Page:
"If we could have proved that they knew two years beforehand, we would have attached liability to that period," Galvin said. "Our goal was to get people out, and out as promptly as possible."
Still, he said that he was interested in trying to help investors who were stuck in the securities. "I recognize the fact that this problem is not completely solved," Galvin said, "and we need to keep working on it until we free up everybody."
This predicament is like so many of the messes created by Wall Street in recent years: Easy to make. Hard to fix.
By Steven Erlanger
Sunday, November 30, 2008
PARIS: NATO foreign ministers gather this week in Brussels, with the United States and Germany quarreling over just how much distance to keep from Georgia and Ukraine.
The debate is ostensibly over the mechanisms through which Georgia and Ukraine will, at some point, become members of the North Atlantic Treaty Organization. But the real debate is over relations with Russia, especially in the aftermath of its conflict last summer with Georgia. And those ties with Moscow are wrapped up in domestic politics, both in Germany and the United States.
The administration of President George W. Bush, which has maintained close ties with Georgia and with pro-Western politicians in Ukraine, wants to give no concessions to what it sees as a newly aggressive Russia. It wants NATO to send a clear message that Moscow cannot intimidate the alliance and that it does not get to veto NATO membership.
At her last NATO ministerial meeting, the main task for Secretary of State Condoleezza Rice will be to give substance to a vague promise by NATO last April that Georgia and Ukraine would some day become members.
After this week, the next NATO summit meeting will be held in April, when the organization marks its 60th anniversary and when France is scheduled to reintegrate fully into the military wing of the alliance. But by then, U.S. relations with NATO will be the responsibility of President-elect Barack Obama and his intended secretary of state, Senator Hillary Rodham Clinton.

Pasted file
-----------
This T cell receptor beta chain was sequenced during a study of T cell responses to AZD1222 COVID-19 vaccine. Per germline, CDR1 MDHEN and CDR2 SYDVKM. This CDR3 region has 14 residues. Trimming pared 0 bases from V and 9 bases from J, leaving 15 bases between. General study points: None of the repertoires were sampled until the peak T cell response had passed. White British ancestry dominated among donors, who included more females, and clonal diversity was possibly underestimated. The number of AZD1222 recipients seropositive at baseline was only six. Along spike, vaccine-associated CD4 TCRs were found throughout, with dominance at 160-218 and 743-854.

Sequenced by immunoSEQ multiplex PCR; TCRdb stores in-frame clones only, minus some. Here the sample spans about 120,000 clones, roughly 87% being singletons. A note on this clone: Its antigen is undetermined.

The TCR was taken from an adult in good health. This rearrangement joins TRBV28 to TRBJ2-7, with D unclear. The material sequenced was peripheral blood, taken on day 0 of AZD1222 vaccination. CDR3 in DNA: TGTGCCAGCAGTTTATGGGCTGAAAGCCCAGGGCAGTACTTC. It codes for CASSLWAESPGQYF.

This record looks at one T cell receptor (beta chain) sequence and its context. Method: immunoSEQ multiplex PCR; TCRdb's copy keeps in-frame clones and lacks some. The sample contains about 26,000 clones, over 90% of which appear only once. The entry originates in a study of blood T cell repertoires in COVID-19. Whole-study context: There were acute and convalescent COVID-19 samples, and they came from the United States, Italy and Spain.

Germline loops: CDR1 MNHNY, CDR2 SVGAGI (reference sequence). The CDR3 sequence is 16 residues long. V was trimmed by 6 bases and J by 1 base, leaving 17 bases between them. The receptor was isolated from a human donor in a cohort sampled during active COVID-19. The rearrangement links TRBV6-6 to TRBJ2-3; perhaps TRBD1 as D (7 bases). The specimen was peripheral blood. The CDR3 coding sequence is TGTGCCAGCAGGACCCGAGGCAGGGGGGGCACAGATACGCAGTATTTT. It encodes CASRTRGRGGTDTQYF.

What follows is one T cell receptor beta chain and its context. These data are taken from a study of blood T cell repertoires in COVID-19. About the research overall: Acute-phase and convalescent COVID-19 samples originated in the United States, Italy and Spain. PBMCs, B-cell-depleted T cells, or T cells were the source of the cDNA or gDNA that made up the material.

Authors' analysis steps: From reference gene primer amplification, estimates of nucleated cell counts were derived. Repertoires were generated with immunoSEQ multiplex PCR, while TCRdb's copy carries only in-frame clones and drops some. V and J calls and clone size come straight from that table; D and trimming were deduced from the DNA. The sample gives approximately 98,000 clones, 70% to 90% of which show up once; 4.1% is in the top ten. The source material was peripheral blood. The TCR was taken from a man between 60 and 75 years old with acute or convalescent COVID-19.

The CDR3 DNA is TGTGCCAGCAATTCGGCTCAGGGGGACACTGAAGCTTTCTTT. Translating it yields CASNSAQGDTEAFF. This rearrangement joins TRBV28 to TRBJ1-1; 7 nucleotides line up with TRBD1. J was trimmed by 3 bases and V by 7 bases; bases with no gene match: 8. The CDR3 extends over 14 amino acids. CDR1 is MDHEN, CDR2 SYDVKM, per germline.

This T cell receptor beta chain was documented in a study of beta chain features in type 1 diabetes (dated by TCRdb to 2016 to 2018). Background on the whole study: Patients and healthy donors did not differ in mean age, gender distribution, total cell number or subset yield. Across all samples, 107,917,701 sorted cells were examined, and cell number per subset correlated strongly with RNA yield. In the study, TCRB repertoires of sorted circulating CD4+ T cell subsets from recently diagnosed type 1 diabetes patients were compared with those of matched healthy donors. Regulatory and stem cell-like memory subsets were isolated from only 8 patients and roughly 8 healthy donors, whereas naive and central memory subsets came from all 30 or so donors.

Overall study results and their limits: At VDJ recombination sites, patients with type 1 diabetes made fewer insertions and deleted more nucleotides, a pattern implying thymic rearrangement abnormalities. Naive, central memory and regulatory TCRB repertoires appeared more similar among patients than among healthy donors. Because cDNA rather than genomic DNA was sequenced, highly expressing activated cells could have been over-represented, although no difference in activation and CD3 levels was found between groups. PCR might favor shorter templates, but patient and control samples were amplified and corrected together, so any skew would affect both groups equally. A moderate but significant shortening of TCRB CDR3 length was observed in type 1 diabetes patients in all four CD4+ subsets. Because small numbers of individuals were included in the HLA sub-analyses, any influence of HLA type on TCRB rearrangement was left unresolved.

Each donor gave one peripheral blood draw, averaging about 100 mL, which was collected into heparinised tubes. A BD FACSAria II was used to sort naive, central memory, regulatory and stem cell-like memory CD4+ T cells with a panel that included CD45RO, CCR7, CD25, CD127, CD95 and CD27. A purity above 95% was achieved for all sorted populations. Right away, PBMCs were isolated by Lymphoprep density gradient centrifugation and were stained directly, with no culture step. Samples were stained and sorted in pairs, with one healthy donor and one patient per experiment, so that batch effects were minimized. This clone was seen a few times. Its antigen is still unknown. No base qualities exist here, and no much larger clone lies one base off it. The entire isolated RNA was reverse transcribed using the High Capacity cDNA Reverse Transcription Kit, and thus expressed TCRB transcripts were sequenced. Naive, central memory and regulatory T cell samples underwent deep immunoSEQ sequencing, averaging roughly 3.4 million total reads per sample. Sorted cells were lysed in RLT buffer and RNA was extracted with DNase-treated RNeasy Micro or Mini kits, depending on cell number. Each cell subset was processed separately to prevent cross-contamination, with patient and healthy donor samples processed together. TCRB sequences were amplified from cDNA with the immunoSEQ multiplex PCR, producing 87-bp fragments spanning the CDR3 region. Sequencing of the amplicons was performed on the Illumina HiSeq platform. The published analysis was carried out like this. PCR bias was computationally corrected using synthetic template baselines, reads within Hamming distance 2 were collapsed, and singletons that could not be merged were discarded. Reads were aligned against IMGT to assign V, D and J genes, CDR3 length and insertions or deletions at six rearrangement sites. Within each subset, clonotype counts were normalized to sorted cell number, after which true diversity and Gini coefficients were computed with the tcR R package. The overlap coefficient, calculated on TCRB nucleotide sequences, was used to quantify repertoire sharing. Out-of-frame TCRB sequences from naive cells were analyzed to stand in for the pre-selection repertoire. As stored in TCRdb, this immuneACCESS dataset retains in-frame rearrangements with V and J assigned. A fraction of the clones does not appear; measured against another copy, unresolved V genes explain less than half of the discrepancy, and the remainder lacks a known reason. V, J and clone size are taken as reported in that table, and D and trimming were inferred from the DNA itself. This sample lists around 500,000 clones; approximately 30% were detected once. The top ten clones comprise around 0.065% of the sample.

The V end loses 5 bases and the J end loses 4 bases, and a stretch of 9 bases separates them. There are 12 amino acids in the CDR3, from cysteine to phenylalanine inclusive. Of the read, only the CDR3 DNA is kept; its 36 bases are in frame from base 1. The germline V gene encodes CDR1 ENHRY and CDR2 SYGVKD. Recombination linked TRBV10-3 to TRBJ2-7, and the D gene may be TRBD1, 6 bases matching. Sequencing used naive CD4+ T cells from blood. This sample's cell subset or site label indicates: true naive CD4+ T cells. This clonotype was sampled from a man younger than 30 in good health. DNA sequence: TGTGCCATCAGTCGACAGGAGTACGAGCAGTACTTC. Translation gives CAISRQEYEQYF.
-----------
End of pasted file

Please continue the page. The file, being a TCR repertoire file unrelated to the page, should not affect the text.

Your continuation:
In a possible indication of her views on Georgia and Ukraine, Clinton - alongside Senator John McCain of Arizona - nominated Presidents Mikheil Saakashvili of Georgia and Viktor Yushchenko of Ukraine for the Nobel Peace Prize in January 2005 for their roles "in leading freedom movements" and "their extraordinary commitment to peace."
Not all NATO members are so enthusiastic. In Germany, Chancellor Angela Merkel is facing a strong challenge from her foreign minister, Frank-Walter Steinmeier, who will lead the Social Democratic Party into elections next year that will openly pit the parties of the divided coalition government against each other. Merkel, a Christian Democrat, has been relatively tough with Russia in the softer German context; Steinmeier is considered friendly to Russia, a powerful neighbor on which Germany depends for much of its energy supply.
Germany, according to both German and U.S. diplomats, wants to send an accommodating message to Moscow, both by slowing down NATO membership for Georgia and Ukraine and by welcoming a call by President Dmitri Medvedev of Russia for talks on a new "security architecture" for Europe.
For now, Germany insists that Georgia and Ukraine go through what is called a Membership Action Plan, or MAP, before NATO enlargement is considered.
At the NATO summit meeting in Bucharest last April, Germany and France blocked a last-minute push by Bush and some newer NATO members - those with experience under Soviet rule - to give Georgia and Ukraine immediate membership action plans. Berlin and Paris argued that Ukraine was politically divided and that neither it nor Georgia was ready.
They also argued that a membership action plan for Ukraine would outrage Russia, which regards Ukraine as a crucial part of its mental and physical landscape, and that a plan for Georgia could destabilize the Caucasus.
Bush fought hard but lost, after annoying Merkel, who thought she had received a promise from Bush not to press for membership plans.
Paris and Berlin compromised by agreeing that Ukraine and Georgia could become members, but they did not say when. They agreed with Washington that the membership action plans would be reconsidered at the meeting this week.
But that was before fighting in Georgia in August, when Russia ended up taking over the enclaves of South Ossetia and Abkhazia - within the sovereign borders of Georgia - and then recognizing their independence. In doing so, Russia cited Washington's recognition of independence for Kosovo, wrested from Serbia militarily without a UN resolution.
Realizing that many Europeans are convinced that Saakashvili either started the Russian-Georgian conflict or fell rashly into a Russian trap, Washington now says that having a Membership Action Plan is not important. U.S. diplomats say that "MAP has been fetishized" by the Europeans, who see it as a step too far; by the Russians, who see it as an offensive move; and by the Georgians, who see it as a form of deterrence, a commitment of NATO aid even before membership.